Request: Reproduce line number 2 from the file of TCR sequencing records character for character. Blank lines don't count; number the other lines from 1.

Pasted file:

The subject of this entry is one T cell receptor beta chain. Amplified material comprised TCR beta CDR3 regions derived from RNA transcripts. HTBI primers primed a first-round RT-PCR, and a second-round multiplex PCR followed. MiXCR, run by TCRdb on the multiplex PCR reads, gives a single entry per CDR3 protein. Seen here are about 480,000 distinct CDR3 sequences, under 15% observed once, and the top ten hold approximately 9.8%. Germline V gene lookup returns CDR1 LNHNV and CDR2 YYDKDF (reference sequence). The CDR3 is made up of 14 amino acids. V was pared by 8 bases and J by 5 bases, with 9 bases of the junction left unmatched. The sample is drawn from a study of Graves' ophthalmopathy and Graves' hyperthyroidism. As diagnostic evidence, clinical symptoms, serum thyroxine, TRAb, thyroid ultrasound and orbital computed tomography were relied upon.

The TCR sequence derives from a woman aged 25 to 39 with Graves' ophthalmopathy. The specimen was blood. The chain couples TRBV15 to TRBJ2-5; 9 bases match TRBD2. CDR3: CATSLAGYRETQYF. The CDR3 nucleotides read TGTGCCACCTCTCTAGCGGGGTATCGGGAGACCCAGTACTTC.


The TCR sequence derives from a woman aged 25 to 39 with Graves' ophthalmopathy. The specimen was blood. The chain couples TRBV15 to TRBJ2-5; 9 bases match TRBD2. CDR3: CATSLAGYRETQYF. The CDR3 nucleotides read TGTGCCACCTCTCTAGCGGGGTATCGGGAGACCCAGTACTTC.